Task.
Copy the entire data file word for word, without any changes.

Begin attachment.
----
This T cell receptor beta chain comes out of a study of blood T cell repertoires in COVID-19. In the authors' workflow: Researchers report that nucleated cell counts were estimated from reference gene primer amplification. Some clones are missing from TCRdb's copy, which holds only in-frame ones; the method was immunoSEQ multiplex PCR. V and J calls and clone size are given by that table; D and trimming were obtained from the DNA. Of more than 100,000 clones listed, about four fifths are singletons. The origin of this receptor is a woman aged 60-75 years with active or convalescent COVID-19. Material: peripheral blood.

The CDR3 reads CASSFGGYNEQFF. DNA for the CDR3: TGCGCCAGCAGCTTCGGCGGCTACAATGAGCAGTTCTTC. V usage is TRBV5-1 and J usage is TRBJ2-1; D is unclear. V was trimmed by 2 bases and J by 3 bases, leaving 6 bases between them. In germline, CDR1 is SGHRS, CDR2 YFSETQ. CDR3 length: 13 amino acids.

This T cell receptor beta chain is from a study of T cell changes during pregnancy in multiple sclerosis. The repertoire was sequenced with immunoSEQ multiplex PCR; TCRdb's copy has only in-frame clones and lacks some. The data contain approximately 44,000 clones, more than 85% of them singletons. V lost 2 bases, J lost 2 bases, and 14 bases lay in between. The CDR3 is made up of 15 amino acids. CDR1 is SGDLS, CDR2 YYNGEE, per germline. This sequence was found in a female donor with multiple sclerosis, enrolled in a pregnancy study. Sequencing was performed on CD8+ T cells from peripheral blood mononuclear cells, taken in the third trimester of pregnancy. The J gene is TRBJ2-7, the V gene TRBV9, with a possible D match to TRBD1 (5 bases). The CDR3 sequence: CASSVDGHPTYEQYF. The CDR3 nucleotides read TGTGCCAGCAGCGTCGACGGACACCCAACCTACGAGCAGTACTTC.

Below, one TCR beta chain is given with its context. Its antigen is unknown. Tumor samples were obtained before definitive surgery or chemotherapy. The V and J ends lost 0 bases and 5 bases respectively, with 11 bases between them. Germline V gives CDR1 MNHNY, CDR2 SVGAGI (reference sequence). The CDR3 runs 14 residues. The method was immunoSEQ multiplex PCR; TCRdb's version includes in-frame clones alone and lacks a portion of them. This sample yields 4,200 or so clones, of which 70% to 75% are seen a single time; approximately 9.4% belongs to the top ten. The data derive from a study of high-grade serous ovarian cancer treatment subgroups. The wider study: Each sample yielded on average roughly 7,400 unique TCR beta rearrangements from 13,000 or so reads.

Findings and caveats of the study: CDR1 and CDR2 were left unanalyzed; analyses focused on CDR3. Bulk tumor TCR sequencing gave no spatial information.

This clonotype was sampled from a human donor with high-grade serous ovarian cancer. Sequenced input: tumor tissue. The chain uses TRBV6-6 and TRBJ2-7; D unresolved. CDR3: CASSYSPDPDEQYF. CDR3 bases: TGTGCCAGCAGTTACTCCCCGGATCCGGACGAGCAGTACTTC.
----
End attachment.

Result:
This T cell receptor beta chain comes out of a study of blood T cell repertoires in COVID-19. In the authors' workflow: Researchers report that nucleated cell counts were estimated from reference gene primer amplification. Some clones are missing from TCRdb's copy, which holds only in-frame ones; the method was immunoSEQ multiplex PCR. V and J calls and clone size are given by that table; D and trimming were obtained from the DNA. Of more than 100,000 clones listed, about four fifths are singletons. The origin of this receptor is a woman aged 60-75 years with active or convalescent COVID-19. Material: peripheral blood.

The CDR3 reads CASSFGGYNEQFF. DNA for the CDR3: TGCGCCAGCAGCTTCGGCGGCTACAATGAGCAGTTCTTC. V usage is TRBV5-1 and J usage is TRBJ2-1; D is unclear. V was trimmed by 2 bases and J by 3 bases, leaving 6 bases between them. In germline, CDR1 is SGHRS, CDR2 YFSETQ. CDR3 length: 13 amino acids.

This T cell receptor beta chain is from a study of T cell changes during pregnancy in multiple sclerosis. The repertoire was sequenced with immunoSEQ multiplex PCR; TCRdb's copy has only in-frame clones and lacks some. The data contain approximately 44,000 clones, more than 85% of them singletons. V lost 2 bases, J lost 2 bases, and 14 bases lay in between. The CDR3 is made up of 15 amino acids. CDR1 is SGDLS, CDR2 YYNGEE, per germline. This sequence was found in a female donor with multiple sclerosis, enrolled in a pregnancy study. Sequencing was performed on CD8+ T cells from peripheral blood mononuclear cells, taken in the third trimester of pregnancy. The J gene is TRBJ2-7, the V gene TRBV9, with a possible D match to TRBD1 (5 bases). The CDR3 sequence: CASSVDGHPTYEQYF. The CDR3 nucleotides read TGTGCCAGCAGCGTCGACGGACACCCAACCTACGAGCAGTACTTC.

Below, one TCR beta chain is given with its context. Its antigen is unknown. Tumor samples were obtained before definitive surgery or chemotherapy. The V and J ends lost 0 bases and 5 bases respectively, with 11 bases between them. Germline V gives CDR1 MNHNY, CDR2 SVGAGI (reference sequence). The CDR3 runs 14 residues. The method was immunoSEQ multiplex PCR; TCRdb's version includes in-frame clones alone and lacks a portion of them. This sample yields 4,200 or so clones, of which 70% to 75% are seen a single time; approximately 9.4% belongs to the top ten. The data derive from a study of high-grade serous ovarian cancer treatment subgroups. The wider study: Each sample yielded on average roughly 7,400 unique TCR beta rearrangements from 13,000 or so reads.

Findings and caveats of the study: CDR1 and CDR2 were left unanalyzed; analyses focused on CDR3. Bulk tumor TCR sequencing gave no spatial information.

This clonotype was sampled from a human donor with high-grade serous ovarian cancer. Sequenced input: tumor tissue. The chain uses TRBV6-6 and TRBJ2-7; D unresolved. CDR3: CASSYSPDPDEQYF. CDR3 bases: TGTGCCAGCAGTTACTCCCCGGATCCGGACGAGCAGTACTTC.